A lot of us are familiar with the finding from the Hewlett Packard internal report, that female-identifying candidates only apply to jobs if they feel they meet 100% of the qualifications listed in the role description, whereas male-identifying individuals apply when they only meet 60% of them. Words, sometimes even just a single word, have the power to move people. It’s crucial to understand the origins and undertones words possess when using them to reach the desired audience.

Using action words that are perceived as being coded in masculinity will often deter applicants who don’t identify as male. When looking for a motivated leader, companies will often use, for example, words like:

  • Ambitious
  • Assertive
  • Autonomous
  • Decisive
  • Determined
  • Dominant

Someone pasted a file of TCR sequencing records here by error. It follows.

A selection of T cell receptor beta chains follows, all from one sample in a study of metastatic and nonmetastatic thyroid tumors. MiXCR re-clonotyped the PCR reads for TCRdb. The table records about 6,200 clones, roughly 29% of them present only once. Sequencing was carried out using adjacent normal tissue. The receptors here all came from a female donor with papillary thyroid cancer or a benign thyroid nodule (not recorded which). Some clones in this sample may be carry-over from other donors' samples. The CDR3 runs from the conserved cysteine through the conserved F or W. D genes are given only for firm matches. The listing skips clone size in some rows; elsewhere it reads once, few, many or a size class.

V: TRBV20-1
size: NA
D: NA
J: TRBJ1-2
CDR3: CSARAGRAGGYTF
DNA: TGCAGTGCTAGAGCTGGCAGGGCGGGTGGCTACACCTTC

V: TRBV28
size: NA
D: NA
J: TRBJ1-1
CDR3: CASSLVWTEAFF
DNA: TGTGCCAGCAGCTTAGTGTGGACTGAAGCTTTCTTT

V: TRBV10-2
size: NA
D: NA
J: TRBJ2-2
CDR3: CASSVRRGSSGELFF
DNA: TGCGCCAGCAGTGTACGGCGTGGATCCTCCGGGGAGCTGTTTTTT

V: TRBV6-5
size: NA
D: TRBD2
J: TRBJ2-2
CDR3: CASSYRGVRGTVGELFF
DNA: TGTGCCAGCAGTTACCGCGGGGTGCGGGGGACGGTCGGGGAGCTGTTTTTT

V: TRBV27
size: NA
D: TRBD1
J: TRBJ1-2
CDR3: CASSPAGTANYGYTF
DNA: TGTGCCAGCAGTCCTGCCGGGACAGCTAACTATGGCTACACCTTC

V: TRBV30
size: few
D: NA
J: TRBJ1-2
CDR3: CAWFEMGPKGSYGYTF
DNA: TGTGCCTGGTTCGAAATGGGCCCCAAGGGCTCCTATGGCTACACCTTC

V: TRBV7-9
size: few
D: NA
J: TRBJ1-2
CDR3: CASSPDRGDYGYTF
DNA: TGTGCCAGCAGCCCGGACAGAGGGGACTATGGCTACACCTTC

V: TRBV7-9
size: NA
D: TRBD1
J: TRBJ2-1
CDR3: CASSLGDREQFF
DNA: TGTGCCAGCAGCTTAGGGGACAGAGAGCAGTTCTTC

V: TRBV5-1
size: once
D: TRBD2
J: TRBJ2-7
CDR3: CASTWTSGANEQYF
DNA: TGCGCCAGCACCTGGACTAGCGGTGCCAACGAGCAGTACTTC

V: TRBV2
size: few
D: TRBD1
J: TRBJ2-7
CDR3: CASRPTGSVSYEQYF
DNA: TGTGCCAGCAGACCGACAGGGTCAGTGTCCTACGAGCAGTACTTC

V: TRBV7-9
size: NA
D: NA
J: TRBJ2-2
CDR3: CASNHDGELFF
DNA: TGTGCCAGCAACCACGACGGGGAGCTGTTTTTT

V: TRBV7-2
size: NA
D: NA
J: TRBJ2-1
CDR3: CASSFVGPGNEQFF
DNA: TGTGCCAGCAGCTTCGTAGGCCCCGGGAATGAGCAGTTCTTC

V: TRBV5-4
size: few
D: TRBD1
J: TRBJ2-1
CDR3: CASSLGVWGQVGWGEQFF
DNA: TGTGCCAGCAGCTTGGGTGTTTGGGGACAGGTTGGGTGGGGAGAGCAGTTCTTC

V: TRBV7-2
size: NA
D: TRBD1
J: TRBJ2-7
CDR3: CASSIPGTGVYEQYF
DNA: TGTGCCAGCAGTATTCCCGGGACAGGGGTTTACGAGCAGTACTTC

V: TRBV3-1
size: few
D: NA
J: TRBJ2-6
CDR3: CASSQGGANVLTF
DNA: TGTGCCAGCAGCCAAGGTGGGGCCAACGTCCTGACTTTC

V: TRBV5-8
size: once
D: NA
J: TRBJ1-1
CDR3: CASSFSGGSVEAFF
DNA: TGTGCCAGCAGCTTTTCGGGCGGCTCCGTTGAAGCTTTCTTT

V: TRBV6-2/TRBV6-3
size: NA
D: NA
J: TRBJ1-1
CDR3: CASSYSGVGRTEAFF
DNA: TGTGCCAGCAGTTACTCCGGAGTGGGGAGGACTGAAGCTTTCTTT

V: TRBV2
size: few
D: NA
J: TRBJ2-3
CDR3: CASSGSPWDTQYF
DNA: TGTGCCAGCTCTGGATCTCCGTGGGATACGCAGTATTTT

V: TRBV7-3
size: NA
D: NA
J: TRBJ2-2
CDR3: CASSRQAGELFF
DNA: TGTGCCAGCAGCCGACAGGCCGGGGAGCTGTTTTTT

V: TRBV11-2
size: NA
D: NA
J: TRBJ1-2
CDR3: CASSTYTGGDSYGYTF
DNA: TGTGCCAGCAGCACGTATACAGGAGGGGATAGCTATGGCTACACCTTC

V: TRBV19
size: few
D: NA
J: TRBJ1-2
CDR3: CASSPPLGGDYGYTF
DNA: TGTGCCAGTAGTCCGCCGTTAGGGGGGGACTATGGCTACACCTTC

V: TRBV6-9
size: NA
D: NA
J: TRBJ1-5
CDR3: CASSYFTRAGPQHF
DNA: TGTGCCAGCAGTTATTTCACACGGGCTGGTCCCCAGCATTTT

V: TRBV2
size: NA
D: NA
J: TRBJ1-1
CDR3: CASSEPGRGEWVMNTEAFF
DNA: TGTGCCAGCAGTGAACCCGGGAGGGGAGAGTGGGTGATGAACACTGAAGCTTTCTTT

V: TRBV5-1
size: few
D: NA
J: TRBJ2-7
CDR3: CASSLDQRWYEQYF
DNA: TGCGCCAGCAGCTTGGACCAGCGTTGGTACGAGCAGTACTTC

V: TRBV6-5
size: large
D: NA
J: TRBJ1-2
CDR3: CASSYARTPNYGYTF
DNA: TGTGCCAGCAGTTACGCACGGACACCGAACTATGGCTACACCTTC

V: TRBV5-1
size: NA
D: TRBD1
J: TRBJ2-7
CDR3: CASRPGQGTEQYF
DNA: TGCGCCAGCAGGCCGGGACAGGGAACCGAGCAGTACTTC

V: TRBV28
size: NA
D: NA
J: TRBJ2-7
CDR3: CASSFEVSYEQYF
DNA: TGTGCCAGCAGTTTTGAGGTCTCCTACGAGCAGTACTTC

• Outspoken 

When writing inclusive job descriptions, it’s important to really think about the qualities of a candidate that will serve your team. It’s not wrong to want to look for a motivated leader for your team, but using words rooted in neutrality and femininity will better speak to a more diverse and accurate audience. For example, use words like:

  • Collaborative
  • Interpersonal 
  • Committed
  • Cross-functional
  • Dependable
  • Trustworthy
  • Responsible

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Nick’s advice when it comes to using gender-coded language— “I do what I can to make sure the language I use in my job descriptions skews more feminine than anything. I see where the argument would be to make it skew neutral, but if we factor in male-identifying people who are more likely to be applying to a job if they feel like it’s a fit at all, then even at neutral, I expect my pool to be more heavily people who are male-identifying. So, I want it to be as encouraging as possible to female and non-binary identifying people.”